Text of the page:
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From the New York Times bestselling author of Triangles comes an exquisitely told story about a young woman torn between passionate first love and the gripping realities of war.

Meet Ashley, a graduate student at San Diego State University. She was raised in northern California reading poetry and singing backupin her best friend’s band. The last thing she ever expected was to end up a military wife. But one night, she meets a handsome Marine named Cole. He doesn’t match the stereotype of the aggressive military man she’d always presumed to be true; he’s passionate and romantic, and he even writes poetry. Their relationship evolves into a deeply felt, sexually charged love affair that goes on for five years and survives four deployments. Cole desperately wants Ashley to marry him, but when she meets another man, a college professor, with similar professional pursuits and values, she begins to see what life might be like outside the shadow of war.

Written in Ellen Hopkins’s stunning poetic verse style, Collateral captures the hearts of the soldiers on the battlefield and the minds of the friends, family, and lovers they leave behind. While those at home may be far from the relentless, sand-choked skies of the Middle East and the crosshairs of a sniper rifle, they, too, sacrifice their lives and happiness for their country at war. And all must eventually ask themselves if the collateral damage it causes is worth the fight.



Loving Any Soldier

Is extremely hard. Loving a Marine who’s an aggressive frontline marksman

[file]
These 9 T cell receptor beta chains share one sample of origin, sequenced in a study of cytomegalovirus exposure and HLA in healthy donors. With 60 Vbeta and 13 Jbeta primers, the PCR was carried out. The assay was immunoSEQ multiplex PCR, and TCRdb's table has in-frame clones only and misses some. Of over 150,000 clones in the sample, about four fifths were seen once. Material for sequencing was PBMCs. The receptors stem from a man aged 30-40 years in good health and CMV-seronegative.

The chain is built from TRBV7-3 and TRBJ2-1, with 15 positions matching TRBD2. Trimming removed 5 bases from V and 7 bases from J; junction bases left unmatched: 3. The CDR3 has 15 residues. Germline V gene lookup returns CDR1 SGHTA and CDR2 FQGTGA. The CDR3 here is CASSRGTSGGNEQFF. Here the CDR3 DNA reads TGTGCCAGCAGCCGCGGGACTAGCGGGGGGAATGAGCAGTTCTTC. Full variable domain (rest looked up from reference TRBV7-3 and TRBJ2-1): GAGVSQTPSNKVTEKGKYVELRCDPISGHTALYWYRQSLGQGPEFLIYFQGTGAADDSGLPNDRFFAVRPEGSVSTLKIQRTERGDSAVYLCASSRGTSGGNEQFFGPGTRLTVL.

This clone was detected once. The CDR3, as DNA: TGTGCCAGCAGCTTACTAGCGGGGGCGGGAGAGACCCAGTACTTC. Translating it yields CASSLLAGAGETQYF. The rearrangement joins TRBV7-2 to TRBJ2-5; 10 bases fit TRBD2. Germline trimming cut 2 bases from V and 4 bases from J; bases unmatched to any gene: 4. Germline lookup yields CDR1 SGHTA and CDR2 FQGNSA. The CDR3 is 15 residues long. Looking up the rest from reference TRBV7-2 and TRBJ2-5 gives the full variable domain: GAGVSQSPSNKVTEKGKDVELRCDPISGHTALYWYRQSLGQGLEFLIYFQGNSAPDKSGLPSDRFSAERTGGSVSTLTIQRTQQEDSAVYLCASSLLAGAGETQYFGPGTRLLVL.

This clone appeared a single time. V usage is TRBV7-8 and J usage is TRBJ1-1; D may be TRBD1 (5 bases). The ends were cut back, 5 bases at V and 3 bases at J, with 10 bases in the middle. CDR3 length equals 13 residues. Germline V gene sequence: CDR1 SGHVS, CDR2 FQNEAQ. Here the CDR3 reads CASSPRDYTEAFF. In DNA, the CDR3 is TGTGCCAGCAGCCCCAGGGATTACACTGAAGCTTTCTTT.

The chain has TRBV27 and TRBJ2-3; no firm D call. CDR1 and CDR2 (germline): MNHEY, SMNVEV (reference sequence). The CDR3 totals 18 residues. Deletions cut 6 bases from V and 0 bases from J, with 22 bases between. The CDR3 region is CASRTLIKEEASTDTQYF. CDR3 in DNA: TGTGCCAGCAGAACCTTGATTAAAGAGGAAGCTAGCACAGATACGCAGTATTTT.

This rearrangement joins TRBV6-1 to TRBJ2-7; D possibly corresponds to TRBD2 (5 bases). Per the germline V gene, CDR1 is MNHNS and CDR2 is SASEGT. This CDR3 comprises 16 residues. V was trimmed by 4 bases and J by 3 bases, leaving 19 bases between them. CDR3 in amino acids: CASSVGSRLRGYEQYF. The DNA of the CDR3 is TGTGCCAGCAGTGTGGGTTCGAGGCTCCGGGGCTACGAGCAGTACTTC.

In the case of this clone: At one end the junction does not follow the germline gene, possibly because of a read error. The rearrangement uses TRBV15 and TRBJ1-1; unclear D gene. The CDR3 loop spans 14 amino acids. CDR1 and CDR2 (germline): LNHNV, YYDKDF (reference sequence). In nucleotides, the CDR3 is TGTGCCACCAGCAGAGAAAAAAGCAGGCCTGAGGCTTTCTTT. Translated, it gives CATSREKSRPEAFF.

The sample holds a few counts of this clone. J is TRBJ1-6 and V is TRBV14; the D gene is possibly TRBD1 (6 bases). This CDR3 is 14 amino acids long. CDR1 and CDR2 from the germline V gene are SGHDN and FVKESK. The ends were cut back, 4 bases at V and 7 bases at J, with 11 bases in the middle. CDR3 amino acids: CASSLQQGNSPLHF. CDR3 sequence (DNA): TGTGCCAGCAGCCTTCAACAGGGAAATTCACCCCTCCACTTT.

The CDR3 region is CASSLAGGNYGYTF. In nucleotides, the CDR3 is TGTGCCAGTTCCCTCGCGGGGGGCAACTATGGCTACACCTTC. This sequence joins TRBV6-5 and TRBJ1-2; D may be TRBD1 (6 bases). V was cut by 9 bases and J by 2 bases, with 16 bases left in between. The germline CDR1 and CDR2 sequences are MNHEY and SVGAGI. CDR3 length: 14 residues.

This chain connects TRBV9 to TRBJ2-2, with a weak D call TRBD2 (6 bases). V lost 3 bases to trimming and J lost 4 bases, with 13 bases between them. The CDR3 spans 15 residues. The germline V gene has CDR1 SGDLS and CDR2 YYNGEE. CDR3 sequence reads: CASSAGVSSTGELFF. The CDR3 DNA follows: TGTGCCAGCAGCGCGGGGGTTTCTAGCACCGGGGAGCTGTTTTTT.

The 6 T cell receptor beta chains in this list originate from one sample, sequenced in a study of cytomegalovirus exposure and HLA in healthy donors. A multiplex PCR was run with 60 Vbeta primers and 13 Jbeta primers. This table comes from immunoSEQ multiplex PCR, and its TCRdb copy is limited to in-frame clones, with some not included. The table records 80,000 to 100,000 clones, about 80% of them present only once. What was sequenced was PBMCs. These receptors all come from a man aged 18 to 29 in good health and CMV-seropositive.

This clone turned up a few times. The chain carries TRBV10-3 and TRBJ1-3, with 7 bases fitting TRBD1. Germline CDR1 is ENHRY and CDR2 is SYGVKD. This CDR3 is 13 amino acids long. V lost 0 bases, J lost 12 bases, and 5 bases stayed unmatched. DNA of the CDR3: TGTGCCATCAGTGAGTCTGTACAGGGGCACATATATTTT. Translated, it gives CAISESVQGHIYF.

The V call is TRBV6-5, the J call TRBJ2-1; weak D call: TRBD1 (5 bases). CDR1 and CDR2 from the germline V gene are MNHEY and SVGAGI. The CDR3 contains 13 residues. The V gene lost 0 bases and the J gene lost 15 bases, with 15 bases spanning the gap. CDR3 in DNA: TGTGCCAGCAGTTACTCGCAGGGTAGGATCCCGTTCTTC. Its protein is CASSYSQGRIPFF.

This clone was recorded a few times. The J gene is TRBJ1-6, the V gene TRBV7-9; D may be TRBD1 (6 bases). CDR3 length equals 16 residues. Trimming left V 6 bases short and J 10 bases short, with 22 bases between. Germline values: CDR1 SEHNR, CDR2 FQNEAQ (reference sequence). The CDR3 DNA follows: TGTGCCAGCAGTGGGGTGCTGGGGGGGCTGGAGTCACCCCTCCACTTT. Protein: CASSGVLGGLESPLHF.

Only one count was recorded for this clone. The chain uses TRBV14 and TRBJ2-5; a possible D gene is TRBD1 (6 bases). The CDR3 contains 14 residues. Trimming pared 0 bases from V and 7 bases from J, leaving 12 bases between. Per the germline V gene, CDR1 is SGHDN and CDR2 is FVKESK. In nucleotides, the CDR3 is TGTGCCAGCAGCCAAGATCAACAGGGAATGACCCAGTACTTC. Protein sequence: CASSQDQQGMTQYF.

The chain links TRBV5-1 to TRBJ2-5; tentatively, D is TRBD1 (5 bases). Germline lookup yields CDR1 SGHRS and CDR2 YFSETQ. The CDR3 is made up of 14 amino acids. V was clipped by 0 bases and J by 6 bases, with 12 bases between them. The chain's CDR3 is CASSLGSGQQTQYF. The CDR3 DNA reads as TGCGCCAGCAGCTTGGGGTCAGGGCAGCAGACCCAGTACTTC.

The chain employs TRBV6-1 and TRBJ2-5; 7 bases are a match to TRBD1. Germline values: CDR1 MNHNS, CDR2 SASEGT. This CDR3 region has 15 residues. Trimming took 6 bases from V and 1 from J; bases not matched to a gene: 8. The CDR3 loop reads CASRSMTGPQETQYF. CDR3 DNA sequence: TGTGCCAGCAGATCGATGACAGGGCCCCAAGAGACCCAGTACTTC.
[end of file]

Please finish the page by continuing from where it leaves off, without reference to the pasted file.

is almost impossible, especially when he’s deployed . . .

. . . Cole’s battalion has already deployed twice to Iraq and once to Afghanistan. Draw-down be damned, Helmand Province and beyond

looks likely for his fourth go-round. You’d think it would get easier. But ask

me, three scratch-free homecomings make another less likely in the future.

This reading group guide for Collateral includes an introduction, discussion questions, and ideas for enhancing your book club. The suggested questions are intended to help your reading group find new and interesting angles and topics for your discussion. We hope that these ideas will enrich your conversation and increase your enjoyment of the book.


Ashley Patterson, a graduate student and poet, never expected to become a military wife. But she and her best friend, Darian, fall for soldiers, both on separate paths to war. Darian and Spencer marry right away, for better or for worse, but Ashley and Cole choose to take it slower. Five years and four deployments later, Ashley is still passionately connected to Cole—her poetic, sensitive Marine. But as she looks back on the history of their relationship, she realizes that he has changed—the fear and tedium of war are starting to take a toll. Ashley’s doubts grow as Cole rises in the ranks, and she finds herself drawn to her poetry professor, Jonah, a laid-back surfer who encourages her to follow her dreams and never settle for anyone else’s ambitions. As Cole’s suppressed fury comes to the surface, Ashley must find the courage to fight her own battles.